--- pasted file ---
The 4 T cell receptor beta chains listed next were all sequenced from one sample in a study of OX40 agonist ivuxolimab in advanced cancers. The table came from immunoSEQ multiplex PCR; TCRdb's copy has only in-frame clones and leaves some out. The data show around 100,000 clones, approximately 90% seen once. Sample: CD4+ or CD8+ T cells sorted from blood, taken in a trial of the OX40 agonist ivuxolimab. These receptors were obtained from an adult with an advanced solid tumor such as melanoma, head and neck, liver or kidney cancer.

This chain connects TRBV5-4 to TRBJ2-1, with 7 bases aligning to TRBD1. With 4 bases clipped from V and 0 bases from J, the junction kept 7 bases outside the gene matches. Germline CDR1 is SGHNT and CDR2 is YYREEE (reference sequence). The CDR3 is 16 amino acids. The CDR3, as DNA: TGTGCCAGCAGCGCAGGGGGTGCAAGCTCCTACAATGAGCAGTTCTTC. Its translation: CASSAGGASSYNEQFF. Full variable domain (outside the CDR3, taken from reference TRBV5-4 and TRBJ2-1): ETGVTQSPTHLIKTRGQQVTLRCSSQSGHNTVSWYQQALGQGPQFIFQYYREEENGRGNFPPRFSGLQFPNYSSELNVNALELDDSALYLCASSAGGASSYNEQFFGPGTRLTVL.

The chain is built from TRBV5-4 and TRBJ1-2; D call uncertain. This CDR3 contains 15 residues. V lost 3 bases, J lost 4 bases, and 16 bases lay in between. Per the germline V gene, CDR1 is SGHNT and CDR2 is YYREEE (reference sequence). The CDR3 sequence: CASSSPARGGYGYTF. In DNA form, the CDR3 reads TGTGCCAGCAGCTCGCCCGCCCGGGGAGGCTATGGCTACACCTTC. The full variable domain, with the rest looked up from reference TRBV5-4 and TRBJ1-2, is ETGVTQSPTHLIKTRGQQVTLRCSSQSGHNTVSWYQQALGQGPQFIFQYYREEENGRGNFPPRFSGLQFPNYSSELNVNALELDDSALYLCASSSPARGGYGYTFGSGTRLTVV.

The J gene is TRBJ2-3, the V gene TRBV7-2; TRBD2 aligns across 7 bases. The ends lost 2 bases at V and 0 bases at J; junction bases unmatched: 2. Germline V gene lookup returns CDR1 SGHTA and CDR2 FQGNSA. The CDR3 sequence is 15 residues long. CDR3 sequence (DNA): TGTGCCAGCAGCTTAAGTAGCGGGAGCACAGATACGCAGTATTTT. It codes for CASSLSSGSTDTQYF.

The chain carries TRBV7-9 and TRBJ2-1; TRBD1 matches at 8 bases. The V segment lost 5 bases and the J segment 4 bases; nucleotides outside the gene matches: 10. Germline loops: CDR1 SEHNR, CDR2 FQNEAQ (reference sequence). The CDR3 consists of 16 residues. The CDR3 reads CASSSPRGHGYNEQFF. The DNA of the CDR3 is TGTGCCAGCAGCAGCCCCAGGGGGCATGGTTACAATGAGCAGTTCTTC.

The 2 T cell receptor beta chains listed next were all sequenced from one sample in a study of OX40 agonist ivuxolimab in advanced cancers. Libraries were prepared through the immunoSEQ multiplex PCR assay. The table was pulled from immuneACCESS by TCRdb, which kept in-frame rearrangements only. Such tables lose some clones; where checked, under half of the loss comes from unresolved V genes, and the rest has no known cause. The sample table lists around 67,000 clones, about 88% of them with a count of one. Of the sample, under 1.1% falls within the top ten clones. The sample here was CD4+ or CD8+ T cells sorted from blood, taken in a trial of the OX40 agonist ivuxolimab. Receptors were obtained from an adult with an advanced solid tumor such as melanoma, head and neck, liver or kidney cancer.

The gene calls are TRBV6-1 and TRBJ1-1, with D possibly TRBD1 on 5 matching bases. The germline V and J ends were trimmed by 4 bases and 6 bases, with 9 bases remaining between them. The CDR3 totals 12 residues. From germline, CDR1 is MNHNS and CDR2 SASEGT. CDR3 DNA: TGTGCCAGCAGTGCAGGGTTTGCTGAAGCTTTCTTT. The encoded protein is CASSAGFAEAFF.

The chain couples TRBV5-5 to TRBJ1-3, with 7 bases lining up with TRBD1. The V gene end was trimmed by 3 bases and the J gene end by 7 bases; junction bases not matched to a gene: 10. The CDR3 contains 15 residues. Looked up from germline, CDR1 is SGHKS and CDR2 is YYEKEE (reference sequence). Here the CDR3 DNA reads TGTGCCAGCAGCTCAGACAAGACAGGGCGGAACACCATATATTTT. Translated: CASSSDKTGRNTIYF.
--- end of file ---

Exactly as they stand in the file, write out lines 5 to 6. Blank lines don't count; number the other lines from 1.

The chain carries TRBV7-9 and TRBJ2-1; TRBD1 matches at 8 bases. The V segment lost 5 bases and the J segment 4 bases; nucleotides outside the gene matches: 10. Germline loops: CDR1 SEHNR, CDR2 FQNEAQ (reference sequence). The CDR3 consists of 16 residues. The CDR3 reads CASSSPRGHGYNEQFF. The DNA of the CDR3 is TGTGCCAGCAGCAGCCCCAGGGGGCATGGTTACAATGAGCAGTTCTTC.

The 2 T cell receptor beta chains listed next were all sequenced from one sample in a study of OX40 agonist ivuxolimab in advanced cancers. Libraries were prepared through the immunoSEQ multiplex PCR assay. The table was pulled from immuneACCESS by TCRdb, which kept in-frame rearrangements only. Such tables lose some clones; where checked, under half of the loss comes from unresolved V genes, and the rest has no known cause. The sample table lists around 67,000 clones, about 88% of them with a count of one. Of the sample, under 1.1% falls within the top ten clones. The sample here was CD4+ or CD8+ T cells sorted from blood, taken in a trial of the OX40 agonist ivuxolimab. Receptors were obtained from an adult with an advanced solid tumor such as melanoma, head and neck, liver or kidney cancer.